Since my husband and I are without a home at this time (our townhome construction in North Carolina has been delayed until spring), we are wanderers and sojourners, traveling across country, visiting friends, house-sitting and staying with very generous church family members a few weeks at a time. Above, you see me in a "here's proof I was at one of the most popular spots in the US" pose.
I'm the Happy Sojourner. . .
. . .and he is not. Dan is a home-body who can spend his vacations in his workshop or music studio, and not leave the house. He loves ritual and hates change. I, on the other hand, love variety and crave changes. It inspires me and tickles my little grey cells (as Poirot often says).
So, I must applaud my hubby for his bravery. I am coming very quickly to the conclusion that it's the thing we dread that keep our minds sharp. Getting adjusted to a new lodging and routine every couple of weeks (not to mention moving our belongings), jiggles our thought processes and comfort zones. Last month, we spent four weeks at Conference Point Camp in Williams Bay, Wisconsin. We volunteered three weeks, and attended our annual family Bible camp the fourth week. Working in the kitchen was exhausting, and ramped up our appreciation for restaurant and camp meals.
During our last week of volunteering, I was asked to manage the snack shop for a friend who flew out west with her husband to visit their daughter and family. The first part of the week, I worked alongside my friend as she showed me the ropes. But come Thursday, I was on my own with two well-trained and capable (thankfully) teens. Occasionally, my husband, Dan, would help out, but he was even more of a novice than me.
I was amazed at how my multi-tasking abilities returned (thank you, Jesus!) as we served a hoard of 107 band kids who literally swarmed in for their ice cream, smoothies and slushies. Whew! It confirmed my hope that I was not ripe for assisted living just yet.
So, What Does Sojourning Have to Do with Writing?
Ready for a surprise? I am moving my focus from Middle-Grade Historical Fiction to Memoir and nonfiction, specifically addressing aging and its many facets. Of course, I will offer ways to grow older gracefully, and point out the issues we silver-haired folks face daily. Does that sound like something you resonate with? I would love to have you comment below, if that is the case. What is your biggest roadblock to moving forward as you age? What are your fears?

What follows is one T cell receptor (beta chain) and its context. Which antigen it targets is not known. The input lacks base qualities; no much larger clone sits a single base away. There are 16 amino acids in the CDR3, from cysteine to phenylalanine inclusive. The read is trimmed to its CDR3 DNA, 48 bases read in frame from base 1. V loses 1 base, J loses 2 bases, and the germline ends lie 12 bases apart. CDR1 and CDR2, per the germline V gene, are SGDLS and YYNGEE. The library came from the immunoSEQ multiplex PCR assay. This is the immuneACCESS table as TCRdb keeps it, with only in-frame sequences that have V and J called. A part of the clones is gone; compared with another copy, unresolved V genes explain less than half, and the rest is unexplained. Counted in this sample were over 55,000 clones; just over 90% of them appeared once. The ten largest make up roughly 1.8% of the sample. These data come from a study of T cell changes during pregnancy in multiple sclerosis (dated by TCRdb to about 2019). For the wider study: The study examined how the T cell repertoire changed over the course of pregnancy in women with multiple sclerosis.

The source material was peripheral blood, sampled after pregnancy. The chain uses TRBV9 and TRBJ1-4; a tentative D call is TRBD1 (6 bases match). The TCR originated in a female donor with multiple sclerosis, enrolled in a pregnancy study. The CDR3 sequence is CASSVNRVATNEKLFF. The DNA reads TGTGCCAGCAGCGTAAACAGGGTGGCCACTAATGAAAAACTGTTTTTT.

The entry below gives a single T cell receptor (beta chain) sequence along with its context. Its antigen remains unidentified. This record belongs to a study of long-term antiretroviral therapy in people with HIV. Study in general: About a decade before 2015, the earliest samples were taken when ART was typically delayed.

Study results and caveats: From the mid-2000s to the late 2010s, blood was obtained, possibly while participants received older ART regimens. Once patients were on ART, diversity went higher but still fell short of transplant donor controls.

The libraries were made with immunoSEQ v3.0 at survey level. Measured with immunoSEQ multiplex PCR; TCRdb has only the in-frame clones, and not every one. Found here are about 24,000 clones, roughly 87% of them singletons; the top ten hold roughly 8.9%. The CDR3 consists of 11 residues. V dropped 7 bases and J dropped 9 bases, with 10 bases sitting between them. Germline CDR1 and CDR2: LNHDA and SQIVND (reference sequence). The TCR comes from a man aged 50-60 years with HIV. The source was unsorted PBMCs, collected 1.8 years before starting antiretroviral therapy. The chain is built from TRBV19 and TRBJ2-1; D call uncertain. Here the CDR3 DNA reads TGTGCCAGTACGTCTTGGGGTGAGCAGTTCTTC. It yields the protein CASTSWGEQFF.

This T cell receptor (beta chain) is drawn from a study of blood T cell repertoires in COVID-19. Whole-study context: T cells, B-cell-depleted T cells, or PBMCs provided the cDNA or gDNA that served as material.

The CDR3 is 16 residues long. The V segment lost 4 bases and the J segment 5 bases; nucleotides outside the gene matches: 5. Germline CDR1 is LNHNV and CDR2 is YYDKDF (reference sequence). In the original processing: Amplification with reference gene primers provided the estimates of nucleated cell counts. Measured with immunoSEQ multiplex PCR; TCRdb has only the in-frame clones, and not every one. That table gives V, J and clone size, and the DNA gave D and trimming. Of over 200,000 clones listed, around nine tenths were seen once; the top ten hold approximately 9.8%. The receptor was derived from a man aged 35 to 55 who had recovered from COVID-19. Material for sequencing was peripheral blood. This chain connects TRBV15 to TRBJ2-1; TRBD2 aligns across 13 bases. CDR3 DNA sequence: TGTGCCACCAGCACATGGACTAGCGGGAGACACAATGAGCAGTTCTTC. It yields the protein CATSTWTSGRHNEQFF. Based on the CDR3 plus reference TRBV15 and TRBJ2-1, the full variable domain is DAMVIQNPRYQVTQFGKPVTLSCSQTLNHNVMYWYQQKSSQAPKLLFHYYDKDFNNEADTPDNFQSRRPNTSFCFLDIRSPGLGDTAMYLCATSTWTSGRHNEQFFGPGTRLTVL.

If you receive this blogpost via email, click on the title of the post, and it should bring you to the blog itself, where you can comment below. I truly want and need to hear from you! Even if you are in your 40s and 50s, I want to know what concerns you about the future.
The Serious and the Silly
Looking forward to your comments. And I guarantee some of them will show up in my next book!
There is always a feeling of reverence and wonder when one visits a well-known author's home and gravesite. Especially if it has been the inspiration for a popular series in the past. I had that opportunity last month to visit St. Simons Island, GA, home of prolific author, Eugenia Price. And although I could only see her home from afar, walking on the property of the church she dearly loved, and paying my respects at her grave, I had a new appreciation for the term 'author'.
I am so honored once again to be a part of Tessa Afshar’s book launch team for The Way Home released by Moody Publishers. This time, instead of a Biblical fiction novel, Tessa has written a 6-week Bible study on a topic dear to her heart: women in Scripture who have found a new beginning and a deep faith. Although I have never met Tessa Afshar in person, I feel she is a kindred spirit in so many ways, and is dear to me!
When I discovered she was drawn to Jane Austen and Charlotte Brontë, I had part of the reason. The other part you will find in the videos and interview below. Enjoy and be blessed!
The Inspiration to Write
My MG Biblical fiction "The Heart Changer" debuted in 2019 with Ambassador International.